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An apprentice is a training-level employee who works in the building and construction trades while also attending classes to learn industry skills and safety techniques. Wages for an apprentice increase over the course of his/her training, which lasts from two to five years depending on the trade. An apprentice who graduates to journey-person is recognized as a well-qualified worker who can command the best wages and benefits.
Qualifications to become an apprentice include a strong foundation of math and literacy skills, a high school or equivalent diploma, and the ability to successfully complete an aptitude test. Additionally, a qualified candidate must be physically fit, drug free, have access to reliable transportation, and have proof of citizenship or the legal right to work in the United States of America.
Apprenticeship training provides individuals with the skills needed to compete economically and work safely. Union members of the building and construction trades typically receive higher wages and better benefits than those employed by non-union contractors.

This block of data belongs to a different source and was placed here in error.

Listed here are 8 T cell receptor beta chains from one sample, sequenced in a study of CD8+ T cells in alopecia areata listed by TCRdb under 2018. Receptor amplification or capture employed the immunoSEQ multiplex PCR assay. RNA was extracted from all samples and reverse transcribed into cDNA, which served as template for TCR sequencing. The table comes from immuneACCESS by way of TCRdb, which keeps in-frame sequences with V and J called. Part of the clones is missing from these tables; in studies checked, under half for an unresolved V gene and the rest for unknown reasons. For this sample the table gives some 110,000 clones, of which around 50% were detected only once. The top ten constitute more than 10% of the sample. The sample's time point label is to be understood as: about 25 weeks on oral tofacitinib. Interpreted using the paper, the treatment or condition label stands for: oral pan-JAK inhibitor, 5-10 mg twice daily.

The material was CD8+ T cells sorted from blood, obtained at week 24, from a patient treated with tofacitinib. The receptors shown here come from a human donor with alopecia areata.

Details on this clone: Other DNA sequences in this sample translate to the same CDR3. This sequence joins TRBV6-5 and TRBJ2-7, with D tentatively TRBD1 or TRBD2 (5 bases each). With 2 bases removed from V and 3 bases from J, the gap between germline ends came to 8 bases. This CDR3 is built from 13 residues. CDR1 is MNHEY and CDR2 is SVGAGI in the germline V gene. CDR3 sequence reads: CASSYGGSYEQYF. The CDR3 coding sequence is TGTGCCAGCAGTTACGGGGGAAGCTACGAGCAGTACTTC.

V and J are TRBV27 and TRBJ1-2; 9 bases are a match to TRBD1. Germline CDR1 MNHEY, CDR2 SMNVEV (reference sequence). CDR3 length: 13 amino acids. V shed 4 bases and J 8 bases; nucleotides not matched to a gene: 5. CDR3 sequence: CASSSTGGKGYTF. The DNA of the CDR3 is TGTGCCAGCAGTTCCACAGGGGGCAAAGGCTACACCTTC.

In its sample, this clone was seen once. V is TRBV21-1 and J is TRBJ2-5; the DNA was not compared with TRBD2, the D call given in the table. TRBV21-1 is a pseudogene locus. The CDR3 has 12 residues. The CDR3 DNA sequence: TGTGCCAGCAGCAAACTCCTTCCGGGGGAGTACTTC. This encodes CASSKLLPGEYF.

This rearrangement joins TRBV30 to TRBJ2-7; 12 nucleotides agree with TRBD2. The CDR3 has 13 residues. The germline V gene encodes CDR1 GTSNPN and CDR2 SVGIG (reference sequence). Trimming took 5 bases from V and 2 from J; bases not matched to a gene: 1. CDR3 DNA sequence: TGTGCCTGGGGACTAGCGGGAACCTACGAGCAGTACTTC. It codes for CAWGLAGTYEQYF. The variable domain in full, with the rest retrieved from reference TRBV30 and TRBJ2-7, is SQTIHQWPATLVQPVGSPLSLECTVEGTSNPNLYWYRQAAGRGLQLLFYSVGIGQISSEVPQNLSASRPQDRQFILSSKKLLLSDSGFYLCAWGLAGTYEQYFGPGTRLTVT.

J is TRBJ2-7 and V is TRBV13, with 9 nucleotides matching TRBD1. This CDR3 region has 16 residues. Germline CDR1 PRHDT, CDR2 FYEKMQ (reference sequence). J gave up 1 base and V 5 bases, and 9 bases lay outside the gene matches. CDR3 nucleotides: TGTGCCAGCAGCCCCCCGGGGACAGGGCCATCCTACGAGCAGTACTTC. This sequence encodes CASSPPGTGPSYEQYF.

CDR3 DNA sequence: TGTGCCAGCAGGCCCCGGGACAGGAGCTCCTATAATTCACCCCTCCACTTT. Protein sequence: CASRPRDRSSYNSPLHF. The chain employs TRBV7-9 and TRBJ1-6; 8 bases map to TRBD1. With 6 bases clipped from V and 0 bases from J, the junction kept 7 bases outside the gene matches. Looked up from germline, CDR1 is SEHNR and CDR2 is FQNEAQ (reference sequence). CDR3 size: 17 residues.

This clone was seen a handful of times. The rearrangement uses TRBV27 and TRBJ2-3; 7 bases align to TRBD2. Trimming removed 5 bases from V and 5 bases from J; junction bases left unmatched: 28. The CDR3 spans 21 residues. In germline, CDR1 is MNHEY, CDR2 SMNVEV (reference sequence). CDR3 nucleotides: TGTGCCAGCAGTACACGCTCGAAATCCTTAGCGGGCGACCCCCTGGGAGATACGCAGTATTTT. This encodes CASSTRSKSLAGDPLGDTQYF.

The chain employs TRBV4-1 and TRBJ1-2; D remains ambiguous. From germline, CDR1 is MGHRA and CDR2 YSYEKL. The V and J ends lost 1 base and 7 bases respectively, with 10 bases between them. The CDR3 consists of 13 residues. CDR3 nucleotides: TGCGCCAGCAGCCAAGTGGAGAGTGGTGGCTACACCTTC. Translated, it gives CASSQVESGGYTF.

A candidate must be 18 years of age and provide the following information at the time of application:
Applications will not be processed until the above qualifications are met. Applications may be updated at any time.
Applicants are ranked numerically on an eligibility list for Apprenticeship entry. Ranking points are given for education, previous employment, past employers recommendations and for military service. Classes useful in preparation for a career in the Union iron working industry are:
The Apprenticeship Program runs for four years. Every student will be required to attend 188 hours of classroom training each year.
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